She echoed Kochar in noting that older patients as a subgroup are under-represented in clinical trials, making it difficult to know what treatment approaches may work best for them.
In addition, older patients are at higher risk for malignancies, and for complications from surgery.
Medication adherence in older patients is frequently compromised by memory issues, she added, noting that "I can't tell you enough how sometimes our older patients forget to take their medications."
Other challenges for the management of older patients with IBD included psychosocial issues, cognitive decline, and malnutrition.
Medications and Adverse Events
Bernasko also discussed specific medications and potential adverse events and drug interactions in older patients.
For example, aminosalicylic acids (5-ASA) are associated with higher risk for nephrotoxicity and pancreatitis in older patients and can interact with thiopurines to cause leukopenia.
Steroids are associated with elevated risk for osteopenia, myopathy, cataracts, glaucoma, diabetes, and hypertension, and can interact with thiazide and loop diuretics to cause hypokalemia.
Methotrexate use in this population is linked to pancytopenia and hepatotoxicity, and it can interact with NSAIDs and multiple antibiotics to cause decreased renal secretion.
Thiopurines in older patients are associated with increased risk for leukopenia, myelosuppression, non-Hodgkin lymphoma, skin cancer, pancreatitis, and hepatotoxicity, and drugs in this class interact with allopurinol and angiotensin-converting enzyme inhibitors to increase risk for myelosuppression. Additionally, warfarin can inhibit the efficacy of thiopurines, and when these drugs are used in combination with tumor necrosis factor (TNF)–alpha inhibitors they can further increase risk of malignancy through immunosuppression.
Cyclosporine is associated with worsening hypertension and renal insufficiency among older patients.
TNF-alpha inhibitors are associated with increased risk for tuberculosis; hepatitis B; and fungal infections, malignant lymphoma, and New York Heart Association class 3 or 4 heart failure.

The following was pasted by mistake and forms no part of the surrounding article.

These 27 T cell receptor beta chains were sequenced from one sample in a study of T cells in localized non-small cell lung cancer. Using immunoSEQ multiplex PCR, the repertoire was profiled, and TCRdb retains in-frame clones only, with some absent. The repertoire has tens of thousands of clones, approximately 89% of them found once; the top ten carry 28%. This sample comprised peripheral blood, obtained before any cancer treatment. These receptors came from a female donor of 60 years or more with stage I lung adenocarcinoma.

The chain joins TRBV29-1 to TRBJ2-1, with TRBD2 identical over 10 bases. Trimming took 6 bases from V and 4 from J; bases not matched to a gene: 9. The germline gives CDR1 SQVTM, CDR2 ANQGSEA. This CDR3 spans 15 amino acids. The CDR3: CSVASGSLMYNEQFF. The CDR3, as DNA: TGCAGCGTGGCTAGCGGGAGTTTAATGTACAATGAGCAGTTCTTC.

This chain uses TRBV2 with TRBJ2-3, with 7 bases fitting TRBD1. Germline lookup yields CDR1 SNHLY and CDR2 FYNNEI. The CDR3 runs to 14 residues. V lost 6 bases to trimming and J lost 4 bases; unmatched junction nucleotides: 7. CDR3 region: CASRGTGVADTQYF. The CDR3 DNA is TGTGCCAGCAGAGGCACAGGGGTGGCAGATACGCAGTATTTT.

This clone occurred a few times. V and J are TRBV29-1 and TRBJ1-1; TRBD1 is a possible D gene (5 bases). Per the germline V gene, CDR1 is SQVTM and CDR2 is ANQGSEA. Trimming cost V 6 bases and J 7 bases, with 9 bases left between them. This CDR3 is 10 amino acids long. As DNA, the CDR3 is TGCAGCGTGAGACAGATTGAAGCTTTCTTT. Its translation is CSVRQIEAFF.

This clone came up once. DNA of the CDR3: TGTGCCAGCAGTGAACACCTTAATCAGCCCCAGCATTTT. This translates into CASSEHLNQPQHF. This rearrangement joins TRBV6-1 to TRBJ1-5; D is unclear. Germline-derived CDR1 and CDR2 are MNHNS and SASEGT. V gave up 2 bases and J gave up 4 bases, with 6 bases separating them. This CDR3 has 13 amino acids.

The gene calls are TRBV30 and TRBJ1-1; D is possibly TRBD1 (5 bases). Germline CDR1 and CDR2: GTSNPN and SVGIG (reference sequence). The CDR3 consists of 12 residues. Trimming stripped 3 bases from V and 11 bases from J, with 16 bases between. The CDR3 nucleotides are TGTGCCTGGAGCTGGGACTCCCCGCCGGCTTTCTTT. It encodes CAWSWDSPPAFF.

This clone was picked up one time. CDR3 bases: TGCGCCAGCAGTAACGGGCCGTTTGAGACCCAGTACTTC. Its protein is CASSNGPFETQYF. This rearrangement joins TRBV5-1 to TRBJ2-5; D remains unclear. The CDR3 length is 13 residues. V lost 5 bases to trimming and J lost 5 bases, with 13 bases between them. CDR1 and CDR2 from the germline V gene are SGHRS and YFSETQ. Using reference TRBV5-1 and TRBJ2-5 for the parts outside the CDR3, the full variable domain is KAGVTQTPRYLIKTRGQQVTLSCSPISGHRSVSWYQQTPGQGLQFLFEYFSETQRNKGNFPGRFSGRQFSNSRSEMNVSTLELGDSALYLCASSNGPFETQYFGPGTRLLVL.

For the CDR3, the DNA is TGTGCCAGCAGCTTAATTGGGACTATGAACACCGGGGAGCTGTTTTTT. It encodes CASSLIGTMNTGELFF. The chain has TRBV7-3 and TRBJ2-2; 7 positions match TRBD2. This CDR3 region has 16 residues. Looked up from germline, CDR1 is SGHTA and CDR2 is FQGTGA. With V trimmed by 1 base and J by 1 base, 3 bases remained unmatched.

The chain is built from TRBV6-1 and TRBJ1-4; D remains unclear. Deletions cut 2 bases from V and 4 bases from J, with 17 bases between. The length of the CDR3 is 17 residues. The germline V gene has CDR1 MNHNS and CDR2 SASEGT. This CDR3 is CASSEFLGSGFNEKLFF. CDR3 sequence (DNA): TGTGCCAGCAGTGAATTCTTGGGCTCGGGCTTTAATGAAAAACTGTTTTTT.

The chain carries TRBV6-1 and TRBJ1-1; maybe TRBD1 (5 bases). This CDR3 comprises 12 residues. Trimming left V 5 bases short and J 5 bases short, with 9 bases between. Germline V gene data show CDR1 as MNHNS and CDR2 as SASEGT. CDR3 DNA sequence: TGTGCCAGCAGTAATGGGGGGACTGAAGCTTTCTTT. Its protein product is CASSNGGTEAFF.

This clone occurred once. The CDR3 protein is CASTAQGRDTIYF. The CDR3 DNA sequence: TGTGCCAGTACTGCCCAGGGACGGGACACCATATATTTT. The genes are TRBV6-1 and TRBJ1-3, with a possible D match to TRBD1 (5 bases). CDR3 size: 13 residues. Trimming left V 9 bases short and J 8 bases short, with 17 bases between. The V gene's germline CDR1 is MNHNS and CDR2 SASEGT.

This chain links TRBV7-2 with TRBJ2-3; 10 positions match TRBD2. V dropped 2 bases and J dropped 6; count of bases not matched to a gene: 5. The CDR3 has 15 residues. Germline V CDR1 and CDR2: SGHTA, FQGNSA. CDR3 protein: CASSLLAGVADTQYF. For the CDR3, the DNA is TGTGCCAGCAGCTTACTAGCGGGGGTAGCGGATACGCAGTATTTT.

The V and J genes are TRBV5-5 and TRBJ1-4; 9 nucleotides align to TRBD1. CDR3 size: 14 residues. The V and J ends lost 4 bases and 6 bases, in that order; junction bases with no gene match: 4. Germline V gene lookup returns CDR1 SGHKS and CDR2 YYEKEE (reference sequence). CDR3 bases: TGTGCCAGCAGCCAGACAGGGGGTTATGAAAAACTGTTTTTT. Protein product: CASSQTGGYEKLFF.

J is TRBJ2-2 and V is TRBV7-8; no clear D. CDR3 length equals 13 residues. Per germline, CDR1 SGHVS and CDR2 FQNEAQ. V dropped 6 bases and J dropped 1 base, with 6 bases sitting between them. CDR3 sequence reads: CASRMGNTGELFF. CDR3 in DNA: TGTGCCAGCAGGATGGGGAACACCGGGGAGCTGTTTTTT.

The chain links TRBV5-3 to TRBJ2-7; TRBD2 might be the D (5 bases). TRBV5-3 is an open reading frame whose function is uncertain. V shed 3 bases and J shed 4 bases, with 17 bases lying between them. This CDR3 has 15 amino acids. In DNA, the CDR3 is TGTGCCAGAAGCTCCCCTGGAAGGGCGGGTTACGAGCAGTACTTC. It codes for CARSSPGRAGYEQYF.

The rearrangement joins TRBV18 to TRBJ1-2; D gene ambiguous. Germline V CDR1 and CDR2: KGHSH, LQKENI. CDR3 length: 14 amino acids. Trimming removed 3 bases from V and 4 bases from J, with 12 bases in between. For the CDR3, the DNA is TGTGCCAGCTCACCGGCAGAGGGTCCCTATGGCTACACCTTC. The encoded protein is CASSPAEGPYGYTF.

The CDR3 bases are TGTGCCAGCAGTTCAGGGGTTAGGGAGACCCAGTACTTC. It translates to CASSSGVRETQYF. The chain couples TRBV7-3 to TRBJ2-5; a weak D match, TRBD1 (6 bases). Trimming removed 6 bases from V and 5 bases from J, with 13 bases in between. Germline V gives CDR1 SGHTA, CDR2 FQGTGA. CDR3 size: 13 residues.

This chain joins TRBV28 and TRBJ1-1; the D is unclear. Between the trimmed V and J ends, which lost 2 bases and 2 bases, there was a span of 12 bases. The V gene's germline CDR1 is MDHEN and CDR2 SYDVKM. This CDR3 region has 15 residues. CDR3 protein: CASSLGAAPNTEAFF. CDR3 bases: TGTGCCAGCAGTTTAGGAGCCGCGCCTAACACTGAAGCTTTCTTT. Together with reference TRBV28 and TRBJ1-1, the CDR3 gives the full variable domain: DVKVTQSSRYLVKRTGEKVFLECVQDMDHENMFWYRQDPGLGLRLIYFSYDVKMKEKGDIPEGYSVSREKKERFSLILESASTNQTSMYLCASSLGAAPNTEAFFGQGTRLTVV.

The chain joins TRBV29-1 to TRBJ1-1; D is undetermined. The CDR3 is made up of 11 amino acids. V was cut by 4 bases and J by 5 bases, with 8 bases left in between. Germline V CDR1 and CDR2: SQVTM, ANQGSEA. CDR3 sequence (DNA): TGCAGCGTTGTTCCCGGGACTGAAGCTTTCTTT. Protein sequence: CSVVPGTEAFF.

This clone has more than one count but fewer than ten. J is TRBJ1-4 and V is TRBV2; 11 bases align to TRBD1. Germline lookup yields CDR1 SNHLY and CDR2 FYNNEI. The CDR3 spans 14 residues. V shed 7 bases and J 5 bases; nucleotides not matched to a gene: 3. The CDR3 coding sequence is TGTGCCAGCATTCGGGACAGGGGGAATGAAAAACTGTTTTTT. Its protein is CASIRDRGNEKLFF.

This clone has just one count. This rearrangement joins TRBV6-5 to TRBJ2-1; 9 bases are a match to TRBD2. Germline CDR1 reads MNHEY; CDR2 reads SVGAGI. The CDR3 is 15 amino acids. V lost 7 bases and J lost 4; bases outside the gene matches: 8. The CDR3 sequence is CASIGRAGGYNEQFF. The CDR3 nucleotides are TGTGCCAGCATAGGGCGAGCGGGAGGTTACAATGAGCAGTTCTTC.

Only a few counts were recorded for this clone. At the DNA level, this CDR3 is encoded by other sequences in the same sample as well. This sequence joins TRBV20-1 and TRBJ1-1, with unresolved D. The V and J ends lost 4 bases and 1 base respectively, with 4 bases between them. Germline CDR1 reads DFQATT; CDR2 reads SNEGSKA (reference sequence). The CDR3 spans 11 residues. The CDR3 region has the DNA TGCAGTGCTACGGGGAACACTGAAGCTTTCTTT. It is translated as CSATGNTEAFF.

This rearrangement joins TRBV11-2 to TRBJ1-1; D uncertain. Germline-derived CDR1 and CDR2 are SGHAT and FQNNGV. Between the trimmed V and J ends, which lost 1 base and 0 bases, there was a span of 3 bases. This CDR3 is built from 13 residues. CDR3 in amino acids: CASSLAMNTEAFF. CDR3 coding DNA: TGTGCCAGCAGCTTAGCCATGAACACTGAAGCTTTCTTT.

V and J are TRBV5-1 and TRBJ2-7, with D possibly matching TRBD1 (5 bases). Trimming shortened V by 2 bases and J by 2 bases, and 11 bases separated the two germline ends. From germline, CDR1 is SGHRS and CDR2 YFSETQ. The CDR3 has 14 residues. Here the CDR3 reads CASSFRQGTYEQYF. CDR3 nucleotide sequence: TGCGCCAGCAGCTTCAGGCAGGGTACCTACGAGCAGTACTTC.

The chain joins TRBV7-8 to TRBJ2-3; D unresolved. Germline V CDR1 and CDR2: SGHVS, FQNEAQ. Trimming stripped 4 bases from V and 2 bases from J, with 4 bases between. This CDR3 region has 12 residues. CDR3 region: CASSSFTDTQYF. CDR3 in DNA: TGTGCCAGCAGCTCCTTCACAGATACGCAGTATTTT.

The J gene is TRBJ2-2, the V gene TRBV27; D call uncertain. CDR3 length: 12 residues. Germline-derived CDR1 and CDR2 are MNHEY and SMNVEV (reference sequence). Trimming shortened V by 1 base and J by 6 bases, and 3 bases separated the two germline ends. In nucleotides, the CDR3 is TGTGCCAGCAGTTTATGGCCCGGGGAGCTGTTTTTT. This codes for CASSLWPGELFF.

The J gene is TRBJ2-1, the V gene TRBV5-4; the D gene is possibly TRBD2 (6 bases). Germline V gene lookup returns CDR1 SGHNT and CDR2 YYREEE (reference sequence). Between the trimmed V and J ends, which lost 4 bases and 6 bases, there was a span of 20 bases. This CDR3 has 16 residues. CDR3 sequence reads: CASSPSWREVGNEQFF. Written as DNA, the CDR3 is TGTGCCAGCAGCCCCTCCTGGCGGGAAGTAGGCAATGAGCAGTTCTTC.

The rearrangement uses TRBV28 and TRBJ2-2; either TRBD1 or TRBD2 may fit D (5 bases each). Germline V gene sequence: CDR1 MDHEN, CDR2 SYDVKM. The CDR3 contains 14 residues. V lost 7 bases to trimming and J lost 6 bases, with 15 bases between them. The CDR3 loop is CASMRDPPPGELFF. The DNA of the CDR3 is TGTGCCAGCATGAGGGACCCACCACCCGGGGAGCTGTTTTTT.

Ciprofloxacin in older patients with IBD has been linked to tendinopathy and increased risk for Clostridioides difficile infections. Metronidazole increases the likelihood of peripheral neuropathy in these patients.
Colon Cancer Screening
"When it comes to colon cancer screening, definitely assess the risk prior to doing this," Bernasko recommended. "Weigh all the risks and benefits. Why are we doing this for these elderly patients, because there are definitely risks associated with this."
Older patients with IBD may have difficulty with bowel prep and are at elevated risk, compared with younger patients, for cardiopulmonary complications, perforation, adverse events from sedation, and procedural complications, she cautioned.
"When it comes to our elderly patients, you want to focus on a more personalized approach – not all older people present the same way in terms of comorbidities or medications," Bernasko advised in her summary.
Editor's note: This story originally credited the opening quote to baseball legend Leroy "Satchel" Paige, but some sources say that Mark Twain was the person who said it. We've removed the reference.
Bernasko and Kochar reported having no relevant conflicts of interest to disclose. Kochar is a member of the board of editors for GI & Hepatology News.
This article originally appeared on MDedge.com, part of the Medscape Professional Network.
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Cite this: Handle With Care: Managing IBD in Older Patients - Medscape - Feb 15, 2022.